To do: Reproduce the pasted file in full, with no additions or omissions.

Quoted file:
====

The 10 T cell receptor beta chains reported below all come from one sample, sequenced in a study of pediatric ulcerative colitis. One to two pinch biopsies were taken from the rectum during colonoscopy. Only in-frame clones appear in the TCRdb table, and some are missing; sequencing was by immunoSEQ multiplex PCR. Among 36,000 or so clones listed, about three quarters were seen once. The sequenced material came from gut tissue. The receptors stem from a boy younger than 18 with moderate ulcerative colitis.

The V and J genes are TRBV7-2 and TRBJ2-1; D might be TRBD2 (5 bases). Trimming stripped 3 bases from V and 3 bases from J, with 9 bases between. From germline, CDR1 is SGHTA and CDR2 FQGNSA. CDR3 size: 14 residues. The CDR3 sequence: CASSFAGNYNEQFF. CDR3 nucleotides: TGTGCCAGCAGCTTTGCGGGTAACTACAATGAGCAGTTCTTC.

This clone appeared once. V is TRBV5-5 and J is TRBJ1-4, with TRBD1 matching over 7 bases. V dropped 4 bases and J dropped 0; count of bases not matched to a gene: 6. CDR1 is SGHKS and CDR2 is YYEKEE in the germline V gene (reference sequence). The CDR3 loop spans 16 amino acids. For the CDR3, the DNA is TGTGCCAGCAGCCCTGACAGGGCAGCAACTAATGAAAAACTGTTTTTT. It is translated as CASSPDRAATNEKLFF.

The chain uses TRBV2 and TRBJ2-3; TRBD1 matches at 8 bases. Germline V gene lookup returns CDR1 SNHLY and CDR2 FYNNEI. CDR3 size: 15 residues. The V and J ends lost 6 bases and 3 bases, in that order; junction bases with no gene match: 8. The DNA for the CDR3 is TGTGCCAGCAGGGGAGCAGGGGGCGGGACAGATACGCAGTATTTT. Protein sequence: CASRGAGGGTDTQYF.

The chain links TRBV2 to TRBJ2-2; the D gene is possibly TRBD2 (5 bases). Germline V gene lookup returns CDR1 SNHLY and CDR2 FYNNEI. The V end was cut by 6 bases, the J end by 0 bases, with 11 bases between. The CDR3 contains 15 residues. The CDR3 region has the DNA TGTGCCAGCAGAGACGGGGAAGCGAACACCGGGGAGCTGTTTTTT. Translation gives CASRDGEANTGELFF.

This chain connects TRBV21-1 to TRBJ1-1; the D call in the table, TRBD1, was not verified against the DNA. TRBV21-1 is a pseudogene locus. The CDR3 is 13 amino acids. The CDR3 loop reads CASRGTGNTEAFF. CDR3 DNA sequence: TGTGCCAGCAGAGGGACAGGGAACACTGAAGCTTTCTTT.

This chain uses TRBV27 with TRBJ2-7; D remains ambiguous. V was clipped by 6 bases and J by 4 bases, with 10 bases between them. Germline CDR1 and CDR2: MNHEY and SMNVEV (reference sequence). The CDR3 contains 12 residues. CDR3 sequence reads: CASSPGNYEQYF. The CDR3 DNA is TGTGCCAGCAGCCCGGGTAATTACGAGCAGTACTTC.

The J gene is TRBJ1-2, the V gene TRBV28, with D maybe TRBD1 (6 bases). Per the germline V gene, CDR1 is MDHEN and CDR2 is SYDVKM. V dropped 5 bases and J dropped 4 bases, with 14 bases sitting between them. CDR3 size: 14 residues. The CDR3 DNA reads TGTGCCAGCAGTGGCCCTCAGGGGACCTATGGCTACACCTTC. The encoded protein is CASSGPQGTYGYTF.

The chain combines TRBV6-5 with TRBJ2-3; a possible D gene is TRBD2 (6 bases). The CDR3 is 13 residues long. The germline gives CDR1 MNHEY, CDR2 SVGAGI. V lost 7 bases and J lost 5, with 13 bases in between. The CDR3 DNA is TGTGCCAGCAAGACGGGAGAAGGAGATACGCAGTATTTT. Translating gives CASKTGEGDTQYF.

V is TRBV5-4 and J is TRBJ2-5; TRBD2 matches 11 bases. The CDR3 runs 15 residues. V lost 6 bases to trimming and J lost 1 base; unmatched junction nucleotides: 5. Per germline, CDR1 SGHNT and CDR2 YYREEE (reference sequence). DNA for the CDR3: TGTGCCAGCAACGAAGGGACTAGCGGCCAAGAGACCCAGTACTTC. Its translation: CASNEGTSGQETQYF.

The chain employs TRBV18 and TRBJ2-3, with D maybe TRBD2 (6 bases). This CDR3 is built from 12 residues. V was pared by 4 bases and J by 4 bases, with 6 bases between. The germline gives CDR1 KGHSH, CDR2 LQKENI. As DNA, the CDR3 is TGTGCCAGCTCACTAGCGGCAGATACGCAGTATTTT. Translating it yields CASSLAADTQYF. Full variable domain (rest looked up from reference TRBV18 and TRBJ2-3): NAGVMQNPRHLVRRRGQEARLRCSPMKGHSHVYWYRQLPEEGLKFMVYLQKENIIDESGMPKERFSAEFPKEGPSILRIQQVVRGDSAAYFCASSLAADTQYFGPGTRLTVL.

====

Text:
The 10 T cell receptor beta chains reported below all come from one sample, sequenced in a study of pediatric ulcerative colitis. One to two pinch biopsies were taken from the rectum during colonoscopy. Only in-frame clones appear in the TCRdb table, and some are missing; sequencing was by immunoSEQ multiplex PCR. Among 36,000 or so clones listed, about three quarters were seen once. The sequenced material came from gut tissue. The receptors stem from a boy younger than 18 with moderate ulcerative colitis.

The V and J genes are TRBV7-2 and TRBJ2-1; D might be TRBD2 (5 bases). Trimming stripped 3 bases from V and 3 bases from J, with 9 bases between. From germline, CDR1 is SGHTA and CDR2 FQGNSA. CDR3 size: 14 residues. The CDR3 sequence: CASSFAGNYNEQFF. CDR3 nucleotides: TGTGCCAGCAGCTTTGCGGGTAACTACAATGAGCAGTTCTTC.

This clone appeared once. V is TRBV5-5 and J is TRBJ1-4, with TRBD1 matching over 7 bases. V dropped 4 bases and J dropped 0; count of bases not matched to a gene: 6. CDR1 is SGHKS and CDR2 is YYEKEE in the germline V gene (reference sequence). The CDR3 loop spans 16 amino acids. For the CDR3, the DNA is TGTGCCAGCAGCCCTGACAGGGCAGCAACTAATGAAAAACTGTTTTTT. It is translated as CASSPDRAATNEKLFF.

The chain uses TRBV2 and TRBJ2-3; TRBD1 matches at 8 bases. Germline V gene lookup returns CDR1 SNHLY and CDR2 FYNNEI. CDR3 size: 15 residues. The V and J ends lost 6 bases and 3 bases, in that order; junction bases with no gene match: 8. The DNA for the CDR3 is TGTGCCAGCAGGGGAGCAGGGGGCGGGACAGATACGCAGTATTTT. Protein sequence: CASRGAGGGTDTQYF.

The chain links TRBV2 to TRBJ2-2; the D gene is possibly TRBD2 (5 bases). Germline V gene lookup returns CDR1 SNHLY and CDR2 FYNNEI. The V end was cut by 6 bases, the J end by 0 bases, with 11 bases between. The CDR3 contains 15 residues. The CDR3 region has the DNA TGTGCCAGCAGAGACGGGGAAGCGAACACCGGGGAGCTGTTTTTT. Translation gives CASRDGEANTGELFF.

This chain connects TRBV21-1 to TRBJ1-1; the D call in the table, TRBD1, was not verified against the DNA. TRBV21-1 is a pseudogene locus. The CDR3 is 13 amino acids. The CDR3 loop reads CASRGTGNTEAFF. CDR3 DNA sequence: TGTGCCAGCAGAGGGACAGGGAACACTGAAGCTTTCTTT.

This chain uses TRBV27 with TRBJ2-7; D remains ambiguous. V was clipped by 6 bases and J by 4 bases, with 10 bases between them. Germline CDR1 and CDR2: MNHEY and SMNVEV (reference sequence). The CDR3 contains 12 residues. CDR3 sequence reads: CASSPGNYEQYF. The CDR3 DNA is TGTGCCAGCAGCCCGGGTAATTACGAGCAGTACTTC.

The J gene is TRBJ1-2, the V gene TRBV28, with D maybe TRBD1 (6 bases). Per the germline V gene, CDR1 is MDHEN and CDR2 is SYDVKM. V dropped 5 bases and J dropped 4 bases, with 14 bases sitting between them. CDR3 size: 14 residues. The CDR3 DNA reads TGTGCCAGCAGTGGCCCTCAGGGGACCTATGGCTACACCTTC. The encoded protein is CASSGPQGTYGYTF.

The chain combines TRBV6-5 with TRBJ2-3; a possible D gene is TRBD2 (6 bases). The CDR3 is 13 residues long. The germline gives CDR1 MNHEY, CDR2 SVGAGI. V lost 7 bases and J lost 5, with 13 bases in between. The CDR3 DNA is TGTGCCAGCAAGACGGGAGAAGGAGATACGCAGTATTTT. Translating gives CASKTGEGDTQYF.

V is TRBV5-4 and J is TRBJ2-5; TRBD2 matches 11 bases. The CDR3 runs 15 residues. V lost 6 bases to trimming and J lost 1 base; unmatched junction nucleotides: 5. Per germline, CDR1 SGHNT and CDR2 YYREEE (reference sequence). DNA for the CDR3: TGTGCCAGCAACGAAGGGACTAGCGGCCAAGAGACCCAGTACTTC. Its translation: CASNEGTSGQETQYF.

The chain employs TRBV18 and TRBJ2-3, with D maybe TRBD2 (6 bases). This CDR3 is built from 12 residues. V was pared by 4 bases and J by 4 bases, with 6 bases between. The germline gives CDR1 KGHSH, CDR2 LQKENI. As DNA, the CDR3 is TGTGCCAGCTCACTAGCGGCAGATACGCAGTATTTT. Translating it yields CASSLAADTQYF. Full variable domain (rest looked up from reference TRBV18 and TRBJ2-3): NAGVMQNPRHLVRRRGQEARLRCSPMKGHSHVYWYRQLPEEGLKFMVYLQKENIIDESGMPKERFSAEFPKEGPSILRIQQVVRGDSAAYFCASSLAADTQYFGPGTRLTVL.